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Card Present vs Card Not Present Rates

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Last editedApr 20222 min read

As a small business owner, you’ve likely come across the terms card-present (CP) and card-not-present (CNP). The difference in meaning between these two card payment methods may seem obvious. However, thanks to the rise of alternative payment channels, the terms actually signify a little more than simply whether a payment was physically present during a transaction or not. Indeed, they also have different implications when it comes to fraud risk and processing costs.

In this post, we’ll guide you through exactly what these two terms mean, as well as the impact both transaction types have on processing rates.

Card present vs card not present meaning

The differences between card-present and card-not-present transactions may seem, at a glance, fairly self-evident. And indeed, in basic terms, CP transactions occur in person while CNP do not. However, the key differences between the two relate to how the card is processed, and not merely the physical location of the card.

A transaction is typically thought of as card-present when it’s carried out by the following methods:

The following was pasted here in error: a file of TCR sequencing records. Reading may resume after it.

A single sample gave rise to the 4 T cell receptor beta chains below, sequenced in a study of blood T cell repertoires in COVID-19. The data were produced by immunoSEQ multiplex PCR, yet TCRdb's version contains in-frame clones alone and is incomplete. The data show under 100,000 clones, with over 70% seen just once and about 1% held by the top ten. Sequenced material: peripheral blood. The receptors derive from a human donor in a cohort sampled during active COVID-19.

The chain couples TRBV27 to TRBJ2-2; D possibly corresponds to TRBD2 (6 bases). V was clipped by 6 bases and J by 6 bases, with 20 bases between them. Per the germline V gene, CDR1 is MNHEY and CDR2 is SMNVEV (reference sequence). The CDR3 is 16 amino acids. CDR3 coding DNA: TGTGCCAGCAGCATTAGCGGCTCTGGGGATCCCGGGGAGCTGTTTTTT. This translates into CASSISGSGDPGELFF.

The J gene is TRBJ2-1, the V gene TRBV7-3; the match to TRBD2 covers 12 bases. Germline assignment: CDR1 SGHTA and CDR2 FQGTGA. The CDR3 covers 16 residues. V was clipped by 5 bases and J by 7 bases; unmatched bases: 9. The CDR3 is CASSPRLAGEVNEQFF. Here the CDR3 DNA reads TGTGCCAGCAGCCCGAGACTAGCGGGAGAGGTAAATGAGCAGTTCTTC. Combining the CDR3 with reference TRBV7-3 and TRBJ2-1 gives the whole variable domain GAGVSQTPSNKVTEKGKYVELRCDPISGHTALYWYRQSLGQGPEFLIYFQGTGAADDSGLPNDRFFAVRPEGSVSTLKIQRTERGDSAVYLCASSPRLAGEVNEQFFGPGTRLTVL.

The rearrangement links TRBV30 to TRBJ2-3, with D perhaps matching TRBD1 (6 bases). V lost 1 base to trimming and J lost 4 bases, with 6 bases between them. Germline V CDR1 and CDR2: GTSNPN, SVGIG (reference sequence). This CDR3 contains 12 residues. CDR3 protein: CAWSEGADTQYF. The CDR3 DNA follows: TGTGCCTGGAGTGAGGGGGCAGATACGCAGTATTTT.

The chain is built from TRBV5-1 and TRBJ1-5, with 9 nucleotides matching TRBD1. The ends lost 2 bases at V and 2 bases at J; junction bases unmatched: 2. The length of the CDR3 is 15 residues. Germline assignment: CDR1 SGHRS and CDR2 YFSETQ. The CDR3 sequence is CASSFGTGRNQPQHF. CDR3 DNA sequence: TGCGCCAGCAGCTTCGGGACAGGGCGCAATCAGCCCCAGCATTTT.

• By swiping the card’s magnetic strip into a card-reading device

  • By inserting the card into a card-reading device

  • By tapping the card on a card reader for contactless payments

Meanwhile, a transaction is thought of as card-not-present when it’s made by one of these methods:

  • Entering card details onto an online payment page

  • Completing a payment form with card information and sending by mail

  • Giving card information over the phone to a business or individual for payment

A payment would still be considered card-not-present even if a customer is physically present and hands you their card for you to type in the information needed. For a payment to be card-present, a card-reader must be used. This is because it can capture electronic data which serves as proof that a card was used and authorized to make a payment.

Card-present vs card-not-present rates

Card-present vs card-not-present also impacts the process rate owed on transactions. In general, card-present-not-transaction fees are higher than card-present. However, the slightly elevated rate of card-not-present transaction fees is worth the additional convenience for clients who can pay wherever they like and are not obligated to come in-store to make a purchase. This convenience can obviously vastly increase sales, countering the extra cost of the transaction fees. When clients pay online, you can also benefit from the added security of letting them enter their card information into a secure portal, meaning you do not store any sensitive customer information in your business.

A way to lower the rates for CNP transactions is to take the customer’s address at payment. This allows the payment provider to instantly verify the client’s address against the card they’re using to pay. When an address is authenticated, the transaction is considered to pose less risks, therefore decreasing the processing fee for the transaction.

When it comes to choosing your payment processor, you will find they each come with different costs and bundles. If you anticipate taking mostly card-not present payments, make sure you opt for a provider that will offer you the best rates.

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